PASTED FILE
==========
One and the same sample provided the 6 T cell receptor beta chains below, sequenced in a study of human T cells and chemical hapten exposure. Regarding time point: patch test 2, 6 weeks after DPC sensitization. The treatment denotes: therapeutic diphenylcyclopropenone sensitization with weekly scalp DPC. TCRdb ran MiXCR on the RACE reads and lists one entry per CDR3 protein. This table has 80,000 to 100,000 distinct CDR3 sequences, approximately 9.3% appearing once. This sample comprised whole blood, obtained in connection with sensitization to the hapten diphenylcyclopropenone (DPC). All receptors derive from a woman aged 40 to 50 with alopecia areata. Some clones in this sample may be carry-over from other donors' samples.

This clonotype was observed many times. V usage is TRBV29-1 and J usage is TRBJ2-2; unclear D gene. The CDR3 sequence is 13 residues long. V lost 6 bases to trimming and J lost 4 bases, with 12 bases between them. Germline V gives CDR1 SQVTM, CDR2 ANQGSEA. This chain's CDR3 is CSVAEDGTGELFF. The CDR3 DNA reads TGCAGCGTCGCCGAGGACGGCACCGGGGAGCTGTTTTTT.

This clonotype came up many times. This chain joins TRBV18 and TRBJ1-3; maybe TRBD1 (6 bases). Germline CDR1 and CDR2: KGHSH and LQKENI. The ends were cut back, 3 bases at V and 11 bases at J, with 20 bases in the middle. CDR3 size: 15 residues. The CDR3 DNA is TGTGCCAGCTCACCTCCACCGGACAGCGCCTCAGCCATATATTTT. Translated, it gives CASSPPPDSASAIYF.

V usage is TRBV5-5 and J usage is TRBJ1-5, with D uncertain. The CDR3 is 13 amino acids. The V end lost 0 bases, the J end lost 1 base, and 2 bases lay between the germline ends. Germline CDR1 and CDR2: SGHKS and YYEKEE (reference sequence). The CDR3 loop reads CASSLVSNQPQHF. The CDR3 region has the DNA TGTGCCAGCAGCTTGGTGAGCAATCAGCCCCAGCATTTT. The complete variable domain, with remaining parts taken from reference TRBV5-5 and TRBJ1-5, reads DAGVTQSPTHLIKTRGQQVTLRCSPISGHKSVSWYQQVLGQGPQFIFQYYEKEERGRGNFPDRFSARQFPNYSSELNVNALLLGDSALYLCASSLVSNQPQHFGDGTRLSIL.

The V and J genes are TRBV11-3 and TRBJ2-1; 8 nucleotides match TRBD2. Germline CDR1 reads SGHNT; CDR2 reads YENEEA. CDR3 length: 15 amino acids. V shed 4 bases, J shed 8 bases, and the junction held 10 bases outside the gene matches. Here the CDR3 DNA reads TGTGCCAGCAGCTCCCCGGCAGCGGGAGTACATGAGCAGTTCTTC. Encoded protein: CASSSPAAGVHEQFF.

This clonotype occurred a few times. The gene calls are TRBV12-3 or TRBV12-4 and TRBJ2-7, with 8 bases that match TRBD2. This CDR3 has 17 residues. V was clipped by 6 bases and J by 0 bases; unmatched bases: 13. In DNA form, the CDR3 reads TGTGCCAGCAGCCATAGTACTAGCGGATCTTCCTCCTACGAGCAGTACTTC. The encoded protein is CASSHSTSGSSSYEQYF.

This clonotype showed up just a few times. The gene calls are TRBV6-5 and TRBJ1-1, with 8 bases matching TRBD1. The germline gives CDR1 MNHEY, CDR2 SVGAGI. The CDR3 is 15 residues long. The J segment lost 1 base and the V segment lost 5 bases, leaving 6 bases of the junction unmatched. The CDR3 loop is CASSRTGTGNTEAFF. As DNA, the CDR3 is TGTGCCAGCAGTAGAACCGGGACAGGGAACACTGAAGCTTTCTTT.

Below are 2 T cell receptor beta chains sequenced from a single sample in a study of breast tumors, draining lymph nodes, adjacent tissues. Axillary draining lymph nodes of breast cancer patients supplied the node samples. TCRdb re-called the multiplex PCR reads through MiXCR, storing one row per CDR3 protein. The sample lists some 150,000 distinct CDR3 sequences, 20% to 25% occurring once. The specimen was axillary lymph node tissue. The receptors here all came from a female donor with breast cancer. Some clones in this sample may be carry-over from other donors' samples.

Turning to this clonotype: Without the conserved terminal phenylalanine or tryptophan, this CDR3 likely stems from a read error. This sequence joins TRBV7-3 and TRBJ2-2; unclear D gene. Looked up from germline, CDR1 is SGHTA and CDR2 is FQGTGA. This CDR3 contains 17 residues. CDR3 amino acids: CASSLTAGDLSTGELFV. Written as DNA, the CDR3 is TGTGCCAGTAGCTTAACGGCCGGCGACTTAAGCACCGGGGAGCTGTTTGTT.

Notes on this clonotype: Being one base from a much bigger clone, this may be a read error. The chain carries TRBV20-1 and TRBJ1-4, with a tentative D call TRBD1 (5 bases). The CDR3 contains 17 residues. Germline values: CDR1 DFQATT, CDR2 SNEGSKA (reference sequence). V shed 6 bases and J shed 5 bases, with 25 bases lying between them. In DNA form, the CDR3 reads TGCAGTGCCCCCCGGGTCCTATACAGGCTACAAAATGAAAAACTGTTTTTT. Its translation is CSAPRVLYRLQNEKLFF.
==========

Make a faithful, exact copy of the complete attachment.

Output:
One and the same sample provided the 6 T cell receptor beta chains below, sequenced in a study of human T cells and chemical hapten exposure. Regarding time point: patch test 2, 6 weeks after DPC sensitization. The treatment denotes: therapeutic diphenylcyclopropenone sensitization with weekly scalp DPC. TCRdb ran MiXCR on the RACE reads and lists one entry per CDR3 protein. This table has 80,000 to 100,000 distinct CDR3 sequences, approximately 9.3% appearing once. This sample comprised whole blood, obtained in connection with sensitization to the hapten diphenylcyclopropenone (DPC). All receptors derive from a woman aged 40 to 50 with alopecia areata. Some clones in this sample may be carry-over from other donors' samples.

This clonotype was observed many times. V usage is TRBV29-1 and J usage is TRBJ2-2; unclear D gene. The CDR3 sequence is 13 residues long. V lost 6 bases to trimming and J lost 4 bases, with 12 bases between them. Germline V gives CDR1 SQVTM, CDR2 ANQGSEA. This chain's CDR3 is CSVAEDGTGELFF. The CDR3 DNA reads TGCAGCGTCGCCGAGGACGGCACCGGGGAGCTGTTTTTT.

This clonotype came up many times. This chain joins TRBV18 and TRBJ1-3; maybe TRBD1 (6 bases). Germline CDR1 and CDR2: KGHSH and LQKENI. The ends were cut back, 3 bases at V and 11 bases at J, with 20 bases in the middle. CDR3 size: 15 residues. The CDR3 DNA is TGTGCCAGCTCACCTCCACCGGACAGCGCCTCAGCCATATATTTT. Translated, it gives CASSPPPDSASAIYF.

V usage is TRBV5-5 and J usage is TRBJ1-5, with D uncertain. The CDR3 is 13 amino acids. The V end lost 0 bases, the J end lost 1 base, and 2 bases lay between the germline ends. Germline CDR1 and CDR2: SGHKS and YYEKEE (reference sequence). The CDR3 loop reads CASSLVSNQPQHF. The CDR3 region has the DNA TGTGCCAGCAGCTTGGTGAGCAATCAGCCCCAGCATTTT. The complete variable domain, with remaining parts taken from reference TRBV5-5 and TRBJ1-5, reads DAGVTQSPTHLIKTRGQQVTLRCSPISGHKSVSWYQQVLGQGPQFIFQYYEKEERGRGNFPDRFSARQFPNYSSELNVNALLLGDSALYLCASSLVSNQPQHFGDGTRLSIL.

The V and J genes are TRBV11-3 and TRBJ2-1; 8 nucleotides match TRBD2. Germline CDR1 reads SGHNT; CDR2 reads YENEEA. CDR3 length: 15 amino acids. V shed 4 bases, J shed 8 bases, and the junction held 10 bases outside the gene matches. Here the CDR3 DNA reads TGTGCCAGCAGCTCCCCGGCAGCGGGAGTACATGAGCAGTTCTTC. Encoded protein: CASSSPAAGVHEQFF.

This clonotype occurred a few times. The gene calls are TRBV12-3 or TRBV12-4 and TRBJ2-7, with 8 bases that match TRBD2. This CDR3 has 17 residues. V was clipped by 6 bases and J by 0 bases; unmatched bases: 13. In DNA form, the CDR3 reads TGTGCCAGCAGCCATAGTACTAGCGGATCTTCCTCCTACGAGCAGTACTTC. The encoded protein is CASSHSTSGSSSYEQYF.

This clonotype showed up just a few times. The gene calls are TRBV6-5 and TRBJ1-1, with 8 bases matching TRBD1. The germline gives CDR1 MNHEY, CDR2 SVGAGI. The CDR3 is 15 residues long. The J segment lost 1 base and the V segment lost 5 bases, leaving 6 bases of the junction unmatched. The CDR3 loop is CASSRTGTGNTEAFF. As DNA, the CDR3 is TGTGCCAGCAGTAGAACCGGGACAGGGAACACTGAAGCTTTCTTT.

Below are 2 T cell receptor beta chains sequenced from a single sample in a study of breast tumors, draining lymph nodes, adjacent tissues. Axillary draining lymph nodes of breast cancer patients supplied the node samples. TCRdb re-called the multiplex PCR reads through MiXCR, storing one row per CDR3 protein. The sample lists some 150,000 distinct CDR3 sequences, 20% to 25% occurring once. The specimen was axillary lymph node tissue. The receptors here all came from a female donor with breast cancer. Some clones in this sample may be carry-over from other donors' samples.

Turning to this clonotype: Without the conserved terminal phenylalanine or tryptophan, this CDR3 likely stems from a read error. This sequence joins TRBV7-3 and TRBJ2-2; unclear D gene. Looked up from germline, CDR1 is SGHTA and CDR2 is FQGTGA. This CDR3 contains 17 residues. CDR3 amino acids: CASSLTAGDLSTGELFV. Written as DNA, the CDR3 is TGTGCCAGTAGCTTAACGGCCGGCGACTTAAGCACCGGGGAGCTGTTTGTT.

Notes on this clonotype: Being one base from a much bigger clone, this may be a read error. The chain carries TRBV20-1 and TRBJ1-4, with a tentative D call TRBD1 (5 bases). The CDR3 contains 17 residues. Germline values: CDR1 DFQATT, CDR2 SNEGSKA (reference sequence). V shed 6 bases and J shed 5 bases, with 25 bases lying between them. In DNA form, the CDR3 reads TGCAGTGCCCCCCGGGTCCTATACAGGCTACAAAATGAAAAACTGTTTTTT. Its translation is CSAPRVLYRLQNEKLFF.